Usage of loss functions

A loss function (or objective function, or optimization score function) is one of the two parameters required to compile a model:

model.compile(loss='mean_squared_error', optimizer='sgd')
from keras import losses

model.compile(loss=losses.mean_squared_error, optimizer='sgd')

You can either pass the name of an existing loss function, or pass a TensorFlow/Theano symbolic function that returns a scalar for each data-point and takes the following two arguments:

  • y_true: True labels. TensorFlow/Theano tensor.
  • y_pred: Predictions. TensorFlow/Theano tensor of the same shape as y_true.

The actual optimized objective is the mean of the output array across all datapoints.

For a few examples of such functions, check out the losses source.

Available loss functions

mean_squared_error

keras.losses.mean_squared_error(y_true, y_pred)

mean_absolute_error

keras.losses.mean_absolute_error(y_true, y_pred)

mean_absolute_percentage_error

keras.losses.mean_absolute_percentage_error(y_true, y_pred)

mean_squared_logarithmic_error

keras.losses.mean_squared_logarithmic_error(y_true, y_pred)

squared_hinge

keras.losses.squared_hinge(y_true, y_pred)

hinge

keras.losses.hinge(y_true, y_pred)

categorical_hinge

keras.losses.categorical_hinge(y_true, y_pred)

logcosh

keras.losses.logcosh(y_true, y_pred)

Logarithm of the hyperbolic cosine of the prediction error.

log(cosh(x)) is approximately equal to (x ** 2) / 2 for small x and to abs(x) - log(2) for large x. This means that 'logcosh' works mostly like the mean squared error, but will not be so strongly affected by the occasional wildly incorrect prediction.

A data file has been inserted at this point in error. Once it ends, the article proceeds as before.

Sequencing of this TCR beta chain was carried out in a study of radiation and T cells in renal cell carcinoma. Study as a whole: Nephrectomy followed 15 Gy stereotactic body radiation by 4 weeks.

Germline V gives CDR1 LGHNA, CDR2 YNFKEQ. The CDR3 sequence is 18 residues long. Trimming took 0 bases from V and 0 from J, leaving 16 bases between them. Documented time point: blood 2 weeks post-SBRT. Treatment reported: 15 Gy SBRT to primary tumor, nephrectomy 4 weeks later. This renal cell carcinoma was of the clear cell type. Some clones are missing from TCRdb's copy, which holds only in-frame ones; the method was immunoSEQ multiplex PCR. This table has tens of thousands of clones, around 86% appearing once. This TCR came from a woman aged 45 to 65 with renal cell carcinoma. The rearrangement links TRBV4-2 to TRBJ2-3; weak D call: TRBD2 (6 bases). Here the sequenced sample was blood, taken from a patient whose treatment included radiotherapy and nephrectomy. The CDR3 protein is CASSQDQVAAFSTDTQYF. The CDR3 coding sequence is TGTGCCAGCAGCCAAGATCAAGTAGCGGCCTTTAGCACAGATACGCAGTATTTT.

Arguments

  • y_true: tensor of true targets.
  • y_pred: tensor of predicted targets.

Returns

Tensor with one scalar loss entry per sample.


categorical_crossentropy

keras.losses.categorical_crossentropy(y_true, y_pred)

sparse_categorical_crossentropy

keras.losses.sparse_categorical_crossentropy(y_true, y_pred)

binary_crossentropy

keras.losses.binary_crossentropy(y_true, y_pred)

kullback_leibler_divergence

keras.losses.kullback_leibler_divergence(y_true, y_pred)

poisson

keras.losses.poisson(y_true, y_pred)

cosine_proximity

keras.losses.cosine_proximity(y_true, y_pred)

Note: when using the categorical_crossentropy loss, your targets should be in categorical format (e.g. if you have 10 classes, the target for each sample should be a 10-dimensional vector that is all-zeros except for a 1 at the index corresponding to the class of the sample). In order to convert integer targets into categorical targets, you can use the Keras utility to_categorical:

from keras.utils import to_categorical

categorical_labels = to_categorical(int_labels, num_classes=None)

When using the sparse_categorical_crossentropy loss, your targets should be integer targets. If you have categorical targets, you should use categorical_crossentropy.